Acrylic Vs. Fiberglass Baths and Shower Walls: Which is Best?

Aquatic Acrylic Shower

Image Source: Aquatic

The early 2020s have seen a surge in home renovations, due in large part to the extra time most of us have spent there! Bathrooms are becoming an increasingly popular value addition in homes, from a self-care perspective as well as financial. As the largest item in the room, bathtub and shower replacements are typically the biggest ticket item in an upgrade, and come with a lot of questions. Today we’re talking about the differences between acrylic and fiberglass options, and the information that can help you decide which is right for your home.

Similarities between acrylic and fiberglass

Acrylic and Fiberglass are two of the most prevalent materials on the market today for bathtubs and shower walls, and there are several common features of both:

  • Both options are reasonably inexpensive, when compared to cast iron, porcelain-enameled steel, marble, etc.
  • Manufacturing is pretty streamlined, and therefore both options are readily available at home improvement stores.
  • Both have a shiny finish.
  • Both are comparatively lightweight, and so are suitable for easy and second-story installation without additional structural support in the home.
  • Both are reasonably simple to remove due to light weight and ability to cut into pieces for removal (with safety gear, of course!).
  • Both are expected to last for about 10-15 years.

Fiberglass tubs and showers

Fiberglass, or FRP (Fiberglass Reinforced Plastic) tubs and shower walls are made from small, thin strings of glass that are heated and woven together to ultimately create the shape of the piece in one solid material. This occurs over several layers and is then smoothed and coated with gel coat resin. This makes the finished product a bit lighter overall than acrylic, and also somewhat flexible. If you push on your shower wall and it gives a little, it’s most likely fiberglass!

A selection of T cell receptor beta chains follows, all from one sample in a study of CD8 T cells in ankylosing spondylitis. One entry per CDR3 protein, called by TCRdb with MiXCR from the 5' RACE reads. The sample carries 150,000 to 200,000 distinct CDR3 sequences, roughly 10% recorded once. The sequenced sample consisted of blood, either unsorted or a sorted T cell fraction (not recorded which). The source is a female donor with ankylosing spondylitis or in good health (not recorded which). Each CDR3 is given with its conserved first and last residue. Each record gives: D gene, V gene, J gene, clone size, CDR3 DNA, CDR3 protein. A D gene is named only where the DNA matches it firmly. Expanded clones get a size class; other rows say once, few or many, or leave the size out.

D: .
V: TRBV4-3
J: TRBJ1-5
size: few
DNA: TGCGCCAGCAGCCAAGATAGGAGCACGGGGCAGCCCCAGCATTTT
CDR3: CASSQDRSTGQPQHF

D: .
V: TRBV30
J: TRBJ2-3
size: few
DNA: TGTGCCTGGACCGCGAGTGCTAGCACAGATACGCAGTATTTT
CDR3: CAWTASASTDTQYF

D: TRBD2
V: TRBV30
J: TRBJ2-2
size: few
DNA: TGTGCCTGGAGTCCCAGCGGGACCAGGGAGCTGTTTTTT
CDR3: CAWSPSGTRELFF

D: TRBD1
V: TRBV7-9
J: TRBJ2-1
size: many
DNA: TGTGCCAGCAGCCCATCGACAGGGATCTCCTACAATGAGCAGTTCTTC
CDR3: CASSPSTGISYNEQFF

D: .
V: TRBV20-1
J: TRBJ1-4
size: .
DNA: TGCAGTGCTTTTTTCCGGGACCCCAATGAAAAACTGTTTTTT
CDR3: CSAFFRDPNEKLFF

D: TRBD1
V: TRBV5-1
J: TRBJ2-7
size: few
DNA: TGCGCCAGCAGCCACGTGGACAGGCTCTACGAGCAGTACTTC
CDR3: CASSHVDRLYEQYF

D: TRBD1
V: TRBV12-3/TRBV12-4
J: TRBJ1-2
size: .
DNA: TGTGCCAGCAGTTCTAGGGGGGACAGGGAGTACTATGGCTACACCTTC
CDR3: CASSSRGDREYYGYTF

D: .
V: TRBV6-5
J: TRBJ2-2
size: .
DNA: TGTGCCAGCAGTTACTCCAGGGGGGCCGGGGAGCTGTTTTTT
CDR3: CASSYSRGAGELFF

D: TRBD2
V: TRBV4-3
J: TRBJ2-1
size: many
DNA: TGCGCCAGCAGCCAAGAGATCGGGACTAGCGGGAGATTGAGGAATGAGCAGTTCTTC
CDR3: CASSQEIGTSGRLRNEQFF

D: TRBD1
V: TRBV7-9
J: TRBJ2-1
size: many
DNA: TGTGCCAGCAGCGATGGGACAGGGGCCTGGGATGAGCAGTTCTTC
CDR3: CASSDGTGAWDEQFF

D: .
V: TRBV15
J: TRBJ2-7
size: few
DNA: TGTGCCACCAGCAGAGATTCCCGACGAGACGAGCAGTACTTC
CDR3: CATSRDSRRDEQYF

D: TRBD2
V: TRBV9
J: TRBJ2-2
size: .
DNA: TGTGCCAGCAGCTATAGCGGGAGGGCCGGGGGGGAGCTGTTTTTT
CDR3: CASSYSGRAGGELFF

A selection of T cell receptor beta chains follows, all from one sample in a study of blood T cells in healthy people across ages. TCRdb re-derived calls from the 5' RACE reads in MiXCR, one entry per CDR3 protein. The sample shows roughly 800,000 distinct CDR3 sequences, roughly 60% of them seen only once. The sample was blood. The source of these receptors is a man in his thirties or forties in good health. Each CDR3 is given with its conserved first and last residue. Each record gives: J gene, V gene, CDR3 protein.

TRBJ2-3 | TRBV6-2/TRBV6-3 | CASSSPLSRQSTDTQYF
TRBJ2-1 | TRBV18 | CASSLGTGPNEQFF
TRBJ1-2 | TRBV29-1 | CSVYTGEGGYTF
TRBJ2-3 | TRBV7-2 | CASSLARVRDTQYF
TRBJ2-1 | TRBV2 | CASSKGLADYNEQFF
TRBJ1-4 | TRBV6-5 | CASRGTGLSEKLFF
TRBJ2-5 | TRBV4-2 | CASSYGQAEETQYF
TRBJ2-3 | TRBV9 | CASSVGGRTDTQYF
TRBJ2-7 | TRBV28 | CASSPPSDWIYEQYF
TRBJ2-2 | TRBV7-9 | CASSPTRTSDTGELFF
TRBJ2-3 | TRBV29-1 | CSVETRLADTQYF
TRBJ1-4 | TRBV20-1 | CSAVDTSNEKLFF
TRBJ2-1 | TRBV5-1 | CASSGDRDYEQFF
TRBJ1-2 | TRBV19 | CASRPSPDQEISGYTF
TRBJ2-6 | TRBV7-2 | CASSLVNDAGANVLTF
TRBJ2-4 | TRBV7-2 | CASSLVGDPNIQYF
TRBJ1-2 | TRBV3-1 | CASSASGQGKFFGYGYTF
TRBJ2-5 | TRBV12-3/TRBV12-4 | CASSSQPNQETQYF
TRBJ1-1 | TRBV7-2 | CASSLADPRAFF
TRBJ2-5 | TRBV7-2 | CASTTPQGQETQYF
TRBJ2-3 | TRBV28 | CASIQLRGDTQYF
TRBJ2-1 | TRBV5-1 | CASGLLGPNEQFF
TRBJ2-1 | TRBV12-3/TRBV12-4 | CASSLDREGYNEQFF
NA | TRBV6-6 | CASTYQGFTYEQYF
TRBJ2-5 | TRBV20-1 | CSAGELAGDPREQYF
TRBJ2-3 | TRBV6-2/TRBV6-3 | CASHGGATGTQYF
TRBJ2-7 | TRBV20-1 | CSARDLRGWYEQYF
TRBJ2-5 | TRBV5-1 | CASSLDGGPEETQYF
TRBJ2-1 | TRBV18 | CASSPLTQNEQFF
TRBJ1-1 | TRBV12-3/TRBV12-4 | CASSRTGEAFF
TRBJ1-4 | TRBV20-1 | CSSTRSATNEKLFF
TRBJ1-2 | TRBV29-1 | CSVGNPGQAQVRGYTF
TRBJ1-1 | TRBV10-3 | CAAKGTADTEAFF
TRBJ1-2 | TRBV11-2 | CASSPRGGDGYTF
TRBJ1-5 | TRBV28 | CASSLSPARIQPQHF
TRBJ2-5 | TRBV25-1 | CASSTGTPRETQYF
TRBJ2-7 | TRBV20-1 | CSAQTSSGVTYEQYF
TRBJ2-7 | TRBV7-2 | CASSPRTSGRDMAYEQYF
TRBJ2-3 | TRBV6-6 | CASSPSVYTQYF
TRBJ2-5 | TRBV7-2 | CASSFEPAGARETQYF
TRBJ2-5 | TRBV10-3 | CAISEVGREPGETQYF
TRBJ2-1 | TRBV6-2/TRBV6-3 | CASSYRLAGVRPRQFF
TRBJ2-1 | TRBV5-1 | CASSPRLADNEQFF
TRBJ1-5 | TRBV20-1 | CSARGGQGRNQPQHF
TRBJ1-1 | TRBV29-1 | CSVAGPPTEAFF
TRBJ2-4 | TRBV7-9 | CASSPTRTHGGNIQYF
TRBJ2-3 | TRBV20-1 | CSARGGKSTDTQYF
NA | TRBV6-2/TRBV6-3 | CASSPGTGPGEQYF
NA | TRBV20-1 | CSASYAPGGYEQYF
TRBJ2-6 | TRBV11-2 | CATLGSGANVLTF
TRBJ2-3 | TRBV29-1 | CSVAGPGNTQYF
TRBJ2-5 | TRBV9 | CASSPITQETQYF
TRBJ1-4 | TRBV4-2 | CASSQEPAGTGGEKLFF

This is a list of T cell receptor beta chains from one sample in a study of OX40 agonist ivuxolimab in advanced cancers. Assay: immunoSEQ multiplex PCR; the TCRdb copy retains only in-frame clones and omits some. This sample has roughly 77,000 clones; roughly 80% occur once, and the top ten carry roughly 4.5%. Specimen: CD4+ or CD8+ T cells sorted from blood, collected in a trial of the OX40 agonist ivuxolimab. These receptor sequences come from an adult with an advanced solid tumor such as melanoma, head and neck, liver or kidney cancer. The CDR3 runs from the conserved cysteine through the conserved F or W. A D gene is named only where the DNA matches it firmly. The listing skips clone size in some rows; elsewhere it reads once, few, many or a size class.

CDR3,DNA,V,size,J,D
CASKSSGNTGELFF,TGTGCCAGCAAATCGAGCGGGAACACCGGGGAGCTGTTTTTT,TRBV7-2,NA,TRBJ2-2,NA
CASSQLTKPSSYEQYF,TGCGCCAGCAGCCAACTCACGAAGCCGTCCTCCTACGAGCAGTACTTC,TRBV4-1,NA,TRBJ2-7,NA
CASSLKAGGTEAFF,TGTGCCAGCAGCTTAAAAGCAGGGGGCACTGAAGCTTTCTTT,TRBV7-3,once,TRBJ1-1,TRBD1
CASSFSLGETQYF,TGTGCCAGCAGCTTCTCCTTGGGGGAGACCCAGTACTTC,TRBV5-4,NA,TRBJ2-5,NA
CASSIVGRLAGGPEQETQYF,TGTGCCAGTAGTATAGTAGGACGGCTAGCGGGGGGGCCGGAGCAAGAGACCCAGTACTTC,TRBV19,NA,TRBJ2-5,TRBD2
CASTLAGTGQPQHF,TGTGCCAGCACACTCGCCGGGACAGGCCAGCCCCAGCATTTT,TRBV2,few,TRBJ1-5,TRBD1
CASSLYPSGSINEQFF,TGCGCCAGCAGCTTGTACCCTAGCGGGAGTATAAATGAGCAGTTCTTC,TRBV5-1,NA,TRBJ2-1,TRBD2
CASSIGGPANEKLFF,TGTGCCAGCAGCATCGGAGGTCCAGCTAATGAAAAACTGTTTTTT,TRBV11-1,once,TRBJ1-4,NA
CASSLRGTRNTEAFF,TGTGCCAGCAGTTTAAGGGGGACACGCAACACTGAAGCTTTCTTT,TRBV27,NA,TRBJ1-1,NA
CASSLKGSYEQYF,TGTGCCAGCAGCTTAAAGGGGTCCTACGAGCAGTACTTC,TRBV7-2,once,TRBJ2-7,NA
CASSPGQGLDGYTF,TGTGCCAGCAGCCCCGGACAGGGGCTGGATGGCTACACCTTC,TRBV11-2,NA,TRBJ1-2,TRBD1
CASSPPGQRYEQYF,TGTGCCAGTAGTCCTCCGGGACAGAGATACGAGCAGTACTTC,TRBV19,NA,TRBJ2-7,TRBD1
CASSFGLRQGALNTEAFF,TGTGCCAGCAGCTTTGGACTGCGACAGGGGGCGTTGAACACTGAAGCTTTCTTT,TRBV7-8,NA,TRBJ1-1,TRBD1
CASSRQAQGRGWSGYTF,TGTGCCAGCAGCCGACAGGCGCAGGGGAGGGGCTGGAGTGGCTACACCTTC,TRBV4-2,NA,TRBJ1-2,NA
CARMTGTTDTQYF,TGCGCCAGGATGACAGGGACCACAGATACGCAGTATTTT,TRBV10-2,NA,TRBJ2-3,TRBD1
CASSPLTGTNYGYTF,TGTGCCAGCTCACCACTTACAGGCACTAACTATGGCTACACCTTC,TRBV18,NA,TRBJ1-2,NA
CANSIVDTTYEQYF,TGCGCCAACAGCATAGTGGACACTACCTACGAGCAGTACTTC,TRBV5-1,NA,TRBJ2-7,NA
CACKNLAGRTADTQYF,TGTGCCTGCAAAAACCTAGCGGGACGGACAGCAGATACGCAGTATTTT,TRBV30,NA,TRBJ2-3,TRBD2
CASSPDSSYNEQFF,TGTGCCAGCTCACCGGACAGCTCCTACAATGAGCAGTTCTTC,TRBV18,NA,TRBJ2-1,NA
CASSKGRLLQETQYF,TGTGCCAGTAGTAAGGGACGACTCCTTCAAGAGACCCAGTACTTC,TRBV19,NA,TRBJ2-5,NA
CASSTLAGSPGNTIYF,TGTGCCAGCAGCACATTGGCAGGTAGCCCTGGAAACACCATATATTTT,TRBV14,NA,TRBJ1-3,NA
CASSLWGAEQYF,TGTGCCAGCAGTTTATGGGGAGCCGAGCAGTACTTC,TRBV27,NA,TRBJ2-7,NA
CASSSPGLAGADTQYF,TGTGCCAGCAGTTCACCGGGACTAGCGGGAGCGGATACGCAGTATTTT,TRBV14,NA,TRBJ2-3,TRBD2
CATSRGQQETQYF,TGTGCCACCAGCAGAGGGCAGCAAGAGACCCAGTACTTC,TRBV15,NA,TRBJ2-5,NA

Fiberglass tub or shower maintenance

Fiberglass is a little more sensitive to damage than acrylic due to its construction. Once the protective outer surface is damaged or worn away from use or abrasive cleaning products, the porous substance underneath is prone to staining or damage. Therefore, cleaning a new fiberglass shower or bath is best accomplished with simple and eco-friendly vinegar and baking soda! Fiberglass is also a bit easier to repair if damage occurs, and kits to do so can be found at any home improvement store.

Acrylic tubs and showers

Acrylic bathtubs and shower walls are manufactured by heating sheets of acrylic to 390 degrees Fahrenheit and lowering the sheets over a mold. Tiny pinpricks in the material and gravity help the sheet sink onto and take the form of the mold. Once cooled, the new piece is removed from the mold and turned over, and the underside is reinforced with the same fiberglass strings used to create a fiberglass tub. Because this production style is more crafted than manufactured, acrylic tubs are typically more expensive than their fiberglass counterparts. They are also a little heavier (average 100 lbs to fiberglass’s 70 lbs), more durable, and offer a wider variety of textures and colors. Versatility is a large selling point that often tips the scale towards acrylic pieces. Additionally, Acrylic is a bit warmer to the touch than fiberglass, and retains heat better when bathing than fiberglass.